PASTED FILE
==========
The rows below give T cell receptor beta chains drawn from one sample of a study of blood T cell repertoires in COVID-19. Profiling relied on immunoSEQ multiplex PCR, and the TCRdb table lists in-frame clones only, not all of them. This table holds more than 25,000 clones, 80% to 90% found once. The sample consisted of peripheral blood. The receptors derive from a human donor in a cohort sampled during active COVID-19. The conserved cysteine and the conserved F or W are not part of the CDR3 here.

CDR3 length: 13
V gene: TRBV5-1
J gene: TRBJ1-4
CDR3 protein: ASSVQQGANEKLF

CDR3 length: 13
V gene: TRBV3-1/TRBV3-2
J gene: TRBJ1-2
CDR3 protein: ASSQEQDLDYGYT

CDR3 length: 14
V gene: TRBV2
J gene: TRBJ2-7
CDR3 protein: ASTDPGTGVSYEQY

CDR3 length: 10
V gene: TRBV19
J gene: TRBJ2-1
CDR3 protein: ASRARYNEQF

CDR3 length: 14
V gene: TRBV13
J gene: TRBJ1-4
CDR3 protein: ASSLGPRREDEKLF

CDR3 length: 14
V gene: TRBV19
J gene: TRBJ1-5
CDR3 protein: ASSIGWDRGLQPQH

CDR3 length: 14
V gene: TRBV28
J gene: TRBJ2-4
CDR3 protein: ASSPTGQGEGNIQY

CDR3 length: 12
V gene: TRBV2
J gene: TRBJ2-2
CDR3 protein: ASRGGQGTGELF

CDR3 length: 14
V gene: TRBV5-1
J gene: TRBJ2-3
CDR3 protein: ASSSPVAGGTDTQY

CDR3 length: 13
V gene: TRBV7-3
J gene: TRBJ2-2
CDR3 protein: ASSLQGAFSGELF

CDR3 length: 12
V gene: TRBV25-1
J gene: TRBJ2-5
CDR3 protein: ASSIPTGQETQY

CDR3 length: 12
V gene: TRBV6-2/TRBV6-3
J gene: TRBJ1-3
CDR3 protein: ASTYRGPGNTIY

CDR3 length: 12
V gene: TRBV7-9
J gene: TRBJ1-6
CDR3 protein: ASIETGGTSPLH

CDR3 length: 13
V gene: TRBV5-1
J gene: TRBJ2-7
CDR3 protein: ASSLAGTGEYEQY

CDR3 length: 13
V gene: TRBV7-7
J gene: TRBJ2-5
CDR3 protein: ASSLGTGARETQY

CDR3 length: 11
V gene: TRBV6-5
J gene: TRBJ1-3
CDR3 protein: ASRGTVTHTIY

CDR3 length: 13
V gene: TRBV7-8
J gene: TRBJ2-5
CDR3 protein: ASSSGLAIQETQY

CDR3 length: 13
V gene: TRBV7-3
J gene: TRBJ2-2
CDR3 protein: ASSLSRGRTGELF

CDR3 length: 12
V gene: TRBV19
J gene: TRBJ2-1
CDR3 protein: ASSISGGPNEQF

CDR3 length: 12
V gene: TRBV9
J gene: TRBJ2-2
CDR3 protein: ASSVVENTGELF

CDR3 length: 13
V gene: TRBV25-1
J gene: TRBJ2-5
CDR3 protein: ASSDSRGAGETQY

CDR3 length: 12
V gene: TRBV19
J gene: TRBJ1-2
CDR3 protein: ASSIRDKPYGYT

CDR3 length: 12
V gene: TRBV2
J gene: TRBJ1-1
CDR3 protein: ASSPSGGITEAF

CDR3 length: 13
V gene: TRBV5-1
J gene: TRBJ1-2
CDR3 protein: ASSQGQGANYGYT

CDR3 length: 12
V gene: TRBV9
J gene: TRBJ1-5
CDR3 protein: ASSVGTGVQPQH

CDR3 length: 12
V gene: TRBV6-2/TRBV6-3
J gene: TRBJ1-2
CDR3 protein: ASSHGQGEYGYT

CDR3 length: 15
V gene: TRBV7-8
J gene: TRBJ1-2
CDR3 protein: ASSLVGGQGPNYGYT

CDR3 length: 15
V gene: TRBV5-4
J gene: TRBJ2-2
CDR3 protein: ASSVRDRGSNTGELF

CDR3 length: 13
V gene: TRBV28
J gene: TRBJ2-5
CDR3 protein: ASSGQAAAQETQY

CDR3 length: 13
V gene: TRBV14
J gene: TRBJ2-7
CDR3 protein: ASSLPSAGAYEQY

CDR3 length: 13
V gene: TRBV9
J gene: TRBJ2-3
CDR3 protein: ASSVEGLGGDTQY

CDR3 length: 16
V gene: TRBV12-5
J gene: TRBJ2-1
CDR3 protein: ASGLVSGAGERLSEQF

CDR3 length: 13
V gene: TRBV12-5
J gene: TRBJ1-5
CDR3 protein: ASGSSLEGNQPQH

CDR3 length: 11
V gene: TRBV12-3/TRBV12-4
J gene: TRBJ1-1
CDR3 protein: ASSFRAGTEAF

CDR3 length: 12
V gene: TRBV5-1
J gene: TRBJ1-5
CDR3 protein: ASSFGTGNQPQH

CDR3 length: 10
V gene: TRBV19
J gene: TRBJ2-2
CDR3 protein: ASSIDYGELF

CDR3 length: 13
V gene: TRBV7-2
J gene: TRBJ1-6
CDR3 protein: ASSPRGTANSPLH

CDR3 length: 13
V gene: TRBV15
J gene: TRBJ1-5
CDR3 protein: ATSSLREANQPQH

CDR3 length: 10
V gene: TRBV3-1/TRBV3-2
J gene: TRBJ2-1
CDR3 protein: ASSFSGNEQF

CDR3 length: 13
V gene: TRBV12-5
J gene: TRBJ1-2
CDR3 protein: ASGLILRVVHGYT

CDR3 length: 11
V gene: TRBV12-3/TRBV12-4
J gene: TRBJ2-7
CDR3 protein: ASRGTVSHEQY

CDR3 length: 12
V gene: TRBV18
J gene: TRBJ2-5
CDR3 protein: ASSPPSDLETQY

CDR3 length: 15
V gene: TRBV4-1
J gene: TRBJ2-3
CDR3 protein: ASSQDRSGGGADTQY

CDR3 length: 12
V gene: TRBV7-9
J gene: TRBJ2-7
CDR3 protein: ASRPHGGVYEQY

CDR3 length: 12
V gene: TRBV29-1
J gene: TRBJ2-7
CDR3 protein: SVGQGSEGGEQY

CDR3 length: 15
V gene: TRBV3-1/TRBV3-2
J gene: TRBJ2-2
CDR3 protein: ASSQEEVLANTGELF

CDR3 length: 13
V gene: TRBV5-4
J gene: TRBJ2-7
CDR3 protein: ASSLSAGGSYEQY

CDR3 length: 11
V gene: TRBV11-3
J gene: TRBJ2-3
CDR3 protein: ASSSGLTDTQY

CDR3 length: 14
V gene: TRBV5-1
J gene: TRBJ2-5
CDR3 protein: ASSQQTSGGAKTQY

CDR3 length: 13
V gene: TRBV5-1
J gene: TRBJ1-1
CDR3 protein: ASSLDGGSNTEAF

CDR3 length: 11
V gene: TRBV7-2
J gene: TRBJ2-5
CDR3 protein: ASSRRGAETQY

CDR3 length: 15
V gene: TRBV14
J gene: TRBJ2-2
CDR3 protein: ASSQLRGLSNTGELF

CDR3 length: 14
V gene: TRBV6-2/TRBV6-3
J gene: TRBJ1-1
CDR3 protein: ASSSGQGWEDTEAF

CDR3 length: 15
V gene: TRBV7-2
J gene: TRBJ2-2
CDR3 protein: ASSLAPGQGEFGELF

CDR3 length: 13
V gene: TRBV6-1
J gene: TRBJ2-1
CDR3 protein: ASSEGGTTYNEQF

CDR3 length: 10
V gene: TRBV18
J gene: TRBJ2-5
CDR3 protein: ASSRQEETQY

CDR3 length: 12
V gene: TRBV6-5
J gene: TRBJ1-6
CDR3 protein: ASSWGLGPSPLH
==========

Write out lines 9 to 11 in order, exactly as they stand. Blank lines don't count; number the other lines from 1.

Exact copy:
CDR3 protein: ASSQEQDLDYGYT

CDR3 length: 14
V gene: TRBV2